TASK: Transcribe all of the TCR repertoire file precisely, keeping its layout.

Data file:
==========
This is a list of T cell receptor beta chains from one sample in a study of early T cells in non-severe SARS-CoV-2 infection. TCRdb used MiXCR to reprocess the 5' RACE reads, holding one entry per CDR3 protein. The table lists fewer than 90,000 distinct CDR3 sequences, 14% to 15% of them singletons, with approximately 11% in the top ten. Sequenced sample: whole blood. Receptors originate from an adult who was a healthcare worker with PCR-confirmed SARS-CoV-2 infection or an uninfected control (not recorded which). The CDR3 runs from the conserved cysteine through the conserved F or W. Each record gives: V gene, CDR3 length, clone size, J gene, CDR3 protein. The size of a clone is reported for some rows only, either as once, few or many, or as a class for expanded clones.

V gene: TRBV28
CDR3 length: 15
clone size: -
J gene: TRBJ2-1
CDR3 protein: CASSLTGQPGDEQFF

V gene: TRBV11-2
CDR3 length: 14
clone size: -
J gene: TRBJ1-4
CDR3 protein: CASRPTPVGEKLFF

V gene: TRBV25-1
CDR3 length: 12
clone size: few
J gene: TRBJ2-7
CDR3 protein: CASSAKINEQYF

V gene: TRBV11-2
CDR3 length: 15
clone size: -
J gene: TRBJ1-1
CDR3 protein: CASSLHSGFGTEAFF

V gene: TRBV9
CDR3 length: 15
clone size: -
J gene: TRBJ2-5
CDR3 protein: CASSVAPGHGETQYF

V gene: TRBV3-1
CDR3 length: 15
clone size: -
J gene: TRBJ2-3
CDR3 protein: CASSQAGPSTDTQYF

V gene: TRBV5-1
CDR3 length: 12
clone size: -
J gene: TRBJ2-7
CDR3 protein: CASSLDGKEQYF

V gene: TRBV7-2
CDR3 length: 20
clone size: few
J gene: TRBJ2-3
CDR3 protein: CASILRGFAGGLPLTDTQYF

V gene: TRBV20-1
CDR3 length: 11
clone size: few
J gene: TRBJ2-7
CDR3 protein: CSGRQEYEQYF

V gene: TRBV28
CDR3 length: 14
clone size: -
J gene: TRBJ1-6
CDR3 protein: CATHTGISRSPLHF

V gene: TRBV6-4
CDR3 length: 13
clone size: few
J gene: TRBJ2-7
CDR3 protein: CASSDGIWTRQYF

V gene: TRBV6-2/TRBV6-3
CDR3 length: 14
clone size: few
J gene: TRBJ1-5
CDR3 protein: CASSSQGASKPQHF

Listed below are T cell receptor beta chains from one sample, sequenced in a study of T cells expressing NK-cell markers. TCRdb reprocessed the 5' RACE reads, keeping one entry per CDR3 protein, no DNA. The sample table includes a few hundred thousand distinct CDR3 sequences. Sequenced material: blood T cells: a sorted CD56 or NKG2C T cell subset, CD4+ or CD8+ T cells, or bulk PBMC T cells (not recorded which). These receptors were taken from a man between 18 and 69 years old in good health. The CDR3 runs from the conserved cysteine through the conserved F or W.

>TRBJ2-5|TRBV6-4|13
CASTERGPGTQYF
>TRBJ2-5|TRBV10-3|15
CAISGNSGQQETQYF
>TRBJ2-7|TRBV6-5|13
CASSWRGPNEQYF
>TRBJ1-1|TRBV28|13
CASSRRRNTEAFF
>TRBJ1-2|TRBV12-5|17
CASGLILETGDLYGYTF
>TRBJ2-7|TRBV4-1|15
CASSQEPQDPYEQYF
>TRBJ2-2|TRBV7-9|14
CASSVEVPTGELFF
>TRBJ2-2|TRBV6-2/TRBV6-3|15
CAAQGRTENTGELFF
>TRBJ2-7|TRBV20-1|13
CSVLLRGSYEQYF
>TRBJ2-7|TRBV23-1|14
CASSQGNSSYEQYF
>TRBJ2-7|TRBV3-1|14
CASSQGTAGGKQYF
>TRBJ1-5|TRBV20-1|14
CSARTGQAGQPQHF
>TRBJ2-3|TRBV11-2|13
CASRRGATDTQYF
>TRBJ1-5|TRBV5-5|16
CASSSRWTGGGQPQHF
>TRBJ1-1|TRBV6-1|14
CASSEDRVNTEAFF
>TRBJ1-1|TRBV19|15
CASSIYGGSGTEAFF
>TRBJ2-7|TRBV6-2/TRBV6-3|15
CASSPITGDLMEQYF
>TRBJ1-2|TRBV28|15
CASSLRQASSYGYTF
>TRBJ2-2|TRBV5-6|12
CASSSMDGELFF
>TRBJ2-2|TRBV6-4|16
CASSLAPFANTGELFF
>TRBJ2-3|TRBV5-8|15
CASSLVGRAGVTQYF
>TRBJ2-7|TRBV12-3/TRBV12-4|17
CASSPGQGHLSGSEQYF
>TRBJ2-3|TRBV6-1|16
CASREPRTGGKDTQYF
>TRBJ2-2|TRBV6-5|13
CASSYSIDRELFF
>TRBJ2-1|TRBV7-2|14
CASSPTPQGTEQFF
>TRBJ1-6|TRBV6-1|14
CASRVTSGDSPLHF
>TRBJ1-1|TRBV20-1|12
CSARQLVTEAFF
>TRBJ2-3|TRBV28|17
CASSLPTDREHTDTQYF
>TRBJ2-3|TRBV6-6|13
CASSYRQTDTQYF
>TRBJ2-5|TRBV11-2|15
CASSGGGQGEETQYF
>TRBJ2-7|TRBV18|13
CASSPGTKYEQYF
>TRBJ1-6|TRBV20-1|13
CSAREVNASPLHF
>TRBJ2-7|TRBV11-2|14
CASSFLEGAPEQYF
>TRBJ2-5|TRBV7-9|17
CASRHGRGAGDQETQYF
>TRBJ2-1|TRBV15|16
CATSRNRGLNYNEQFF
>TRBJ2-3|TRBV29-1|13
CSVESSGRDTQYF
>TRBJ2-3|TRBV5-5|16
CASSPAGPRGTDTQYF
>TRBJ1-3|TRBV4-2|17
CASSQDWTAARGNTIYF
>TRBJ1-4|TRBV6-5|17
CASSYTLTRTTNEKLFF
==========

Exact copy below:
This is a list of T cell receptor beta chains from one sample in a study of early T cells in non-severe SARS-CoV-2 infection. TCRdb used MiXCR to reprocess the 5' RACE reads, holding one entry per CDR3 protein. The table lists fewer than 90,000 distinct CDR3 sequences, 14% to 15% of them singletons, with approximately 11% in the top ten. Sequenced sample: whole blood. Receptors originate from an adult who was a healthcare worker with PCR-confirmed SARS-CoV-2 infection or an uninfected control (not recorded which). The CDR3 runs from the conserved cysteine through the conserved F or W. Each record gives: V gene, CDR3 length, clone size, J gene, CDR3 protein. The size of a clone is reported for some rows only, either as once, few or many, or as a class for expanded clones.

V gene: TRBV28
CDR3 length: 15
clone size: -
J gene: TRBJ2-1
CDR3 protein: CASSLTGQPGDEQFF

V gene: TRBV11-2
CDR3 length: 14
clone size: -
J gene: TRBJ1-4
CDR3 protein: CASRPTPVGEKLFF

V gene: TRBV25-1
CDR3 length: 12
clone size: few
J gene: TRBJ2-7
CDR3 protein: CASSAKINEQYF

V gene: TRBV11-2
CDR3 length: 15
clone size: -
J gene: TRBJ1-1
CDR3 protein: CASSLHSGFGTEAFF

V gene: TRBV9
CDR3 length: 15
clone size: -
J gene: TRBJ2-5
CDR3 protein: CASSVAPGHGETQYF

V gene: TRBV3-1
CDR3 length: 15
clone size: -
J gene: TRBJ2-3
CDR3 protein: CASSQAGPSTDTQYF

V gene: TRBV5-1
CDR3 length: 12
clone size: -
J gene: TRBJ2-7
CDR3 protein: CASSLDGKEQYF

V gene: TRBV7-2
CDR3 length: 20
clone size: few
J gene: TRBJ2-3
CDR3 protein: CASILRGFAGGLPLTDTQYF

V gene: TRBV20-1
CDR3 length: 11
clone size: few
J gene: TRBJ2-7
CDR3 protein: CSGRQEYEQYF

V gene: TRBV28
CDR3 length: 14
clone size: -
J gene: TRBJ1-6
CDR3 protein: CATHTGISRSPLHF

V gene: TRBV6-4
CDR3 length: 13
clone size: few
J gene: TRBJ2-7
CDR3 protein: CASSDGIWTRQYF

V gene: TRBV6-2/TRBV6-3
CDR3 length: 14
clone size: few
J gene: TRBJ1-5
CDR3 protein: CASSSQGASKPQHF

Listed below are T cell receptor beta chains from one sample, sequenced in a study of T cells expressing NK-cell markers. TCRdb reprocessed the 5' RACE reads, keeping one entry per CDR3 protein, no DNA. The sample table includes a few hundred thousand distinct CDR3 sequences. Sequenced material: blood T cells: a sorted CD56 or NKG2C T cell subset, CD4+ or CD8+ T cells, or bulk PBMC T cells (not recorded which). These receptors were taken from a man between 18 and 69 years old in good health. The CDR3 runs from the conserved cysteine through the conserved F or W.

>TRBJ2-5|TRBV6-4|13
CASTERGPGTQYF
>TRBJ2-5|TRBV10-3|15
CAISGNSGQQETQYF
>TRBJ2-7|TRBV6-5|13
CASSWRGPNEQYF
>TRBJ1-1|TRBV28|13
CASSRRRNTEAFF
>TRBJ1-2|TRBV12-5|17
CASGLILETGDLYGYTF
>TRBJ2-7|TRBV4-1|15
CASSQEPQDPYEQYF
>TRBJ2-2|TRBV7-9|14
CASSVEVPTGELFF
>TRBJ2-2|TRBV6-2/TRBV6-3|15
CAAQGRTENTGELFF
>TRBJ2-7|TRBV20-1|13
CSVLLRGSYEQYF
>TRBJ2-7|TRBV23-1|14
CASSQGNSSYEQYF
>TRBJ2-7|TRBV3-1|14
CASSQGTAGGKQYF
>TRBJ1-5|TRBV20-1|14
CSARTGQAGQPQHF
>TRBJ2-3|TRBV11-2|13
CASRRGATDTQYF
>TRBJ1-5|TRBV5-5|16
CASSSRWTGGGQPQHF
>TRBJ1-1|TRBV6-1|14
CASSEDRVNTEAFF
>TRBJ1-1|TRBV19|15
CASSIYGGSGTEAFF
>TRBJ2-7|TRBV6-2/TRBV6-3|15
CASSPITGDLMEQYF
>TRBJ1-2|TRBV28|15
CASSLRQASSYGYTF
>TRBJ2-2|TRBV5-6|12
CASSSMDGELFF
>TRBJ2-2|TRBV6-4|16
CASSLAPFANTGELFF
>TRBJ2-3|TRBV5-8|15
CASSLVGRAGVTQYF
>TRBJ2-7|TRBV12-3/TRBV12-4|17
CASSPGQGHLSGSEQYF
>TRBJ2-3|TRBV6-1|16
CASREPRTGGKDTQYF
>TRBJ2-2|TRBV6-5|13
CASSYSIDRELFF
>TRBJ2-1|TRBV7-2|14
CASSPTPQGTEQFF
>TRBJ1-6|TRBV6-1|14
CASRVTSGDSPLHF
>TRBJ1-1|TRBV20-1|12
CSARQLVTEAFF
>TRBJ2-3|TRBV28|17
CASSLPTDREHTDTQYF
>TRBJ2-3|TRBV6-6|13
CASSYRQTDTQYF
>TRBJ2-5|TRBV11-2|15
CASSGGGQGEETQYF
>TRBJ2-7|TRBV18|13
CASSPGTKYEQYF
>TRBJ1-6|TRBV20-1|13
CSAREVNASPLHF
>TRBJ2-7|TRBV11-2|14
CASSFLEGAPEQYF
>TRBJ2-5|TRBV7-9|17
CASRHGRGAGDQETQYF
>TRBJ2-1|TRBV15|16
CATSRNRGLNYNEQFF
>TRBJ2-3|TRBV29-1|13
CSVESSGRDTQYF
>TRBJ2-3|TRBV5-5|16
CASSPAGPRGTDTQYF
>TRBJ1-3|TRBV4-2|17
CASSQDWTAARGNTIYF
>TRBJ1-4|TRBV6-5|17
CASSYTLTRTTNEKLFF